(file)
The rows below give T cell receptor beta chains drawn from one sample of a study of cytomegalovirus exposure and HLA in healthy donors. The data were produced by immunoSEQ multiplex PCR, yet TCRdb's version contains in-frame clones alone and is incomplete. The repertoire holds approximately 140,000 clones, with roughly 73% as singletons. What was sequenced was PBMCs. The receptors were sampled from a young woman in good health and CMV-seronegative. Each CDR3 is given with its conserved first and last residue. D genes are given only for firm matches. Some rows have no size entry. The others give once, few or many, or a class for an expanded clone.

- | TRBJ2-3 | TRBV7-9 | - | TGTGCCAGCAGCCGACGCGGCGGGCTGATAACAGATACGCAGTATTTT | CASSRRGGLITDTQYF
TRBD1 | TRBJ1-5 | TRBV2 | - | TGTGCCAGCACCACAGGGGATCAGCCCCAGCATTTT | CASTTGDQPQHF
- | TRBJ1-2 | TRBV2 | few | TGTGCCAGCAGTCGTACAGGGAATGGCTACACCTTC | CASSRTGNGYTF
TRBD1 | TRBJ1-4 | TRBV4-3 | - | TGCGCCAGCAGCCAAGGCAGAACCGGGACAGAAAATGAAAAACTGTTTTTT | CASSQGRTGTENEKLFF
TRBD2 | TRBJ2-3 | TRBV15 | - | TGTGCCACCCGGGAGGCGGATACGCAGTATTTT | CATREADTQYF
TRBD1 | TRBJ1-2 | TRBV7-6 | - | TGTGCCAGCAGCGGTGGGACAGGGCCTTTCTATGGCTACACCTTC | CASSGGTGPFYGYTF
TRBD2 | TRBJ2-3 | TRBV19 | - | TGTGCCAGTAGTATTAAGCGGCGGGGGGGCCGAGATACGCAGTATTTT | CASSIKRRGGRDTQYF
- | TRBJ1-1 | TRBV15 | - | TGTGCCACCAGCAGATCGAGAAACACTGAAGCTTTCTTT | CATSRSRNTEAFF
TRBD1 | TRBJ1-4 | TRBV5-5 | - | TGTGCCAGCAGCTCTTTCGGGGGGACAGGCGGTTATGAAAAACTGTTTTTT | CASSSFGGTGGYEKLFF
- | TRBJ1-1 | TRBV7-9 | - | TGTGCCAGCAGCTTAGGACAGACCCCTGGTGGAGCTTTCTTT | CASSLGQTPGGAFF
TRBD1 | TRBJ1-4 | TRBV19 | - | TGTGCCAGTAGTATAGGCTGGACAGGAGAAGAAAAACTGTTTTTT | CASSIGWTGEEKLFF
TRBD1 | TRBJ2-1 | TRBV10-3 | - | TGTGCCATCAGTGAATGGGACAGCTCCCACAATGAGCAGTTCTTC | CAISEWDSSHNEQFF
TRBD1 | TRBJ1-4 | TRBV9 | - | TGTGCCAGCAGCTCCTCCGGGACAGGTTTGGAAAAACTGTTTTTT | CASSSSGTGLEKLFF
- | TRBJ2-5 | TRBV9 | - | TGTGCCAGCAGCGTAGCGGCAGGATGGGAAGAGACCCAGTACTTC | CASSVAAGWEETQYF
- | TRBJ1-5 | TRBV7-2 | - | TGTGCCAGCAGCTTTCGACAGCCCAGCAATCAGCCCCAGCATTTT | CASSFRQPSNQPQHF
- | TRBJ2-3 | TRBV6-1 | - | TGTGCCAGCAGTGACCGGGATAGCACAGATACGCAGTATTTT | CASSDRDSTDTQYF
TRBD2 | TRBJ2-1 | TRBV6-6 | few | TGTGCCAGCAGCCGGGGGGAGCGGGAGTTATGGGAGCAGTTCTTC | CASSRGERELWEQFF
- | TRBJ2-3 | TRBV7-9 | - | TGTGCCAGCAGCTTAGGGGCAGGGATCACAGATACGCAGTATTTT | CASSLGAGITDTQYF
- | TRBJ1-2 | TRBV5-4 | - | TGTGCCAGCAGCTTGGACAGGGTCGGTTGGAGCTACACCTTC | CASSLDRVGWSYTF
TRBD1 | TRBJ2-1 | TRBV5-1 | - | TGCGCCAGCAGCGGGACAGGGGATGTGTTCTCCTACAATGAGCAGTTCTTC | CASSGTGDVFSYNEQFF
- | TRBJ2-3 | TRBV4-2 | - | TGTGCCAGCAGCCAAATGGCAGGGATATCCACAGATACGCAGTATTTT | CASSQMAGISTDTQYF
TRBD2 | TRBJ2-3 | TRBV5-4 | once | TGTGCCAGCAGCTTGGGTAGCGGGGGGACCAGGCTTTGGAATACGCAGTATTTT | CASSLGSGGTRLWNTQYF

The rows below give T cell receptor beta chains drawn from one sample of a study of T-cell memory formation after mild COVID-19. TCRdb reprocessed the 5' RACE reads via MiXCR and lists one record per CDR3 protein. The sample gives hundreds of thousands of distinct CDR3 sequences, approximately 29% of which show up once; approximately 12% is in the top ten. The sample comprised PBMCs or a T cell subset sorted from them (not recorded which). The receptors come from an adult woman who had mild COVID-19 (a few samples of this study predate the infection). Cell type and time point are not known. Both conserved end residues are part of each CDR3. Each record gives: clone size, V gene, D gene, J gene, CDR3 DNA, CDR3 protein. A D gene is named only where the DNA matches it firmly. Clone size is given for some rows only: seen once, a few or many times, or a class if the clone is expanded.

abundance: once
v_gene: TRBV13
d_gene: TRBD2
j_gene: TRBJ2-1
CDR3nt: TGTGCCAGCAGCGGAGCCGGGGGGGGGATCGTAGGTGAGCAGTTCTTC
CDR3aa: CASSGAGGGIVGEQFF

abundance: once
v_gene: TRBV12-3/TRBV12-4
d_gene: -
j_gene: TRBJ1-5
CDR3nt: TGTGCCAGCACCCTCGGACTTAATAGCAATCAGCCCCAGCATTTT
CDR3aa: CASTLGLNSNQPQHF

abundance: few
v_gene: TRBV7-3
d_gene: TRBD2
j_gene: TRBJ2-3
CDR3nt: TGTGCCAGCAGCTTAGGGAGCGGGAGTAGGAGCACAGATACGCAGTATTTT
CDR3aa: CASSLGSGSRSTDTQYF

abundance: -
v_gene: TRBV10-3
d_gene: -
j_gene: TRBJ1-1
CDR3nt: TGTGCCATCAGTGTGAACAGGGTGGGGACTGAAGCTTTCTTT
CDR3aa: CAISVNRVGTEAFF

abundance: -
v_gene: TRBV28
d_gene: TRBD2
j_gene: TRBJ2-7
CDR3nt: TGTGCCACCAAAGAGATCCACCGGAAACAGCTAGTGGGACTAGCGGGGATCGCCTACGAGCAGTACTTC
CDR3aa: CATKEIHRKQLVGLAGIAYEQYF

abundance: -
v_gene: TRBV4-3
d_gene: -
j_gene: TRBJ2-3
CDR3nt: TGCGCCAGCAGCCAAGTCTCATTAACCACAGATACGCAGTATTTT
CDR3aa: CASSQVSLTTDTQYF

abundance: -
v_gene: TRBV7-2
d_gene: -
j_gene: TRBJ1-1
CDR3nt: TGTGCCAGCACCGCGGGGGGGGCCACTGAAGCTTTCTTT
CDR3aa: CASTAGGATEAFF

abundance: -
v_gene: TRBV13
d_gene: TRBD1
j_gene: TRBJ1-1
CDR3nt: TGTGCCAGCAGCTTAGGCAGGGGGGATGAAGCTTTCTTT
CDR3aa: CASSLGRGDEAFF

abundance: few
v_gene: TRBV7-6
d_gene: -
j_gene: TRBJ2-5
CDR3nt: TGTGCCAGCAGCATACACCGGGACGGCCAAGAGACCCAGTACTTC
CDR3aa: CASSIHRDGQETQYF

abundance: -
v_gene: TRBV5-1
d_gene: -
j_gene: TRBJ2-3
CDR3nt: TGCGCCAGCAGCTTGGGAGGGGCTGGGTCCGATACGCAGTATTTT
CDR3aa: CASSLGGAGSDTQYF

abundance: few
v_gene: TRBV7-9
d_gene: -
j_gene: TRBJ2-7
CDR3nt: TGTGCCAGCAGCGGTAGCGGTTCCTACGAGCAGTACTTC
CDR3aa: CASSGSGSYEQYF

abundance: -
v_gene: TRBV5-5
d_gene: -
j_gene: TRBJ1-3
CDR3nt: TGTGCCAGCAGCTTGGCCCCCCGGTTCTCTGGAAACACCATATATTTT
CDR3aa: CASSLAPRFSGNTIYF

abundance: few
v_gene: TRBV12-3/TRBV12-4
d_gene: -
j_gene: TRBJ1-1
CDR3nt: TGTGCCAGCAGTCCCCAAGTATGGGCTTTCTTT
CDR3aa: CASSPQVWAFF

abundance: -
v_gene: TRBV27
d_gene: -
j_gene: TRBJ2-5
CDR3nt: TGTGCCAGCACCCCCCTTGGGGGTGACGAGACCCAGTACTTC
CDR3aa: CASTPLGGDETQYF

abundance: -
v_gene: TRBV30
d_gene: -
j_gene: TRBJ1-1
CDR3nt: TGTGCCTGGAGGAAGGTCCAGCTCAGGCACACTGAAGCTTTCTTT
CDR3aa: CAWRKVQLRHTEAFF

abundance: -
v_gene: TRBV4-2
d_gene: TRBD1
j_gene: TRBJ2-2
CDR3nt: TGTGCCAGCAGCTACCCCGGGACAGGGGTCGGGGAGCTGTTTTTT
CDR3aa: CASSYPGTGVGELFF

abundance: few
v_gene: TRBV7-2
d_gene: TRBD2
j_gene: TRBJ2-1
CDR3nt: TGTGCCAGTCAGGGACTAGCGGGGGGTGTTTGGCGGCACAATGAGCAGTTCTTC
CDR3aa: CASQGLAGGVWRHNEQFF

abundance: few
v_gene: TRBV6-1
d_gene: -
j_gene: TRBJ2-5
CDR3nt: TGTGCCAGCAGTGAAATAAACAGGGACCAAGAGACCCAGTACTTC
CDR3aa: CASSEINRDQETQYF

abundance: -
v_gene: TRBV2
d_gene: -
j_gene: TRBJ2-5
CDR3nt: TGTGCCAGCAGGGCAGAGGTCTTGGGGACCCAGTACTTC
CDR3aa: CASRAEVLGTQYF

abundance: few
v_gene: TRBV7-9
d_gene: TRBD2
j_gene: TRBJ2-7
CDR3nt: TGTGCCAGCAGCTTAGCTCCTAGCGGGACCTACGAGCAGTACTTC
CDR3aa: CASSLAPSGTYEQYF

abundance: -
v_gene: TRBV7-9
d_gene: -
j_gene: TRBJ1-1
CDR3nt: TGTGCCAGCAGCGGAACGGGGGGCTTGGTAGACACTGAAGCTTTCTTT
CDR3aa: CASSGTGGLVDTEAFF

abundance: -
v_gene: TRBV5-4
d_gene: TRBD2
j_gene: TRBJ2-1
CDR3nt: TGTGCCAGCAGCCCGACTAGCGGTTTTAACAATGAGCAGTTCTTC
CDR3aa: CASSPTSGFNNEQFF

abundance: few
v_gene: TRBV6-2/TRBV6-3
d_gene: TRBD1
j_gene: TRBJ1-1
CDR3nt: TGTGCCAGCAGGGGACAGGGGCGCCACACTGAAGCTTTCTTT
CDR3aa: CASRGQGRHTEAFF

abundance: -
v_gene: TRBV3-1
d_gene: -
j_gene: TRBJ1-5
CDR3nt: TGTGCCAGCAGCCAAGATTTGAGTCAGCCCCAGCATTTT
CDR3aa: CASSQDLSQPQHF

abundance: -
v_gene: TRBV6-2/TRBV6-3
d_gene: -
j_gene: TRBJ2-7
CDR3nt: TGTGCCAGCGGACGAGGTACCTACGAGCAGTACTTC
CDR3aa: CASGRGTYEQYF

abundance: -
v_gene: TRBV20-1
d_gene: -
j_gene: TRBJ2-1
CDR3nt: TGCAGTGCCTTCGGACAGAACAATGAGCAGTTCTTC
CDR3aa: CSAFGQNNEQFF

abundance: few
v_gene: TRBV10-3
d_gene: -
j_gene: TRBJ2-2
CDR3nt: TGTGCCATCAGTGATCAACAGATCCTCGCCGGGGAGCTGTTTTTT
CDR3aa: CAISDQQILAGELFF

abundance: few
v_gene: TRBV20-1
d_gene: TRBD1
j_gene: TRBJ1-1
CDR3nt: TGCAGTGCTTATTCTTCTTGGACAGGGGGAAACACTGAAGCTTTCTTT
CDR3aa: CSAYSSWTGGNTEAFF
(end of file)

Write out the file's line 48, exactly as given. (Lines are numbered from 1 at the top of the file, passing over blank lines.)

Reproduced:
CDR3aa: CAISVNRVGTEAFF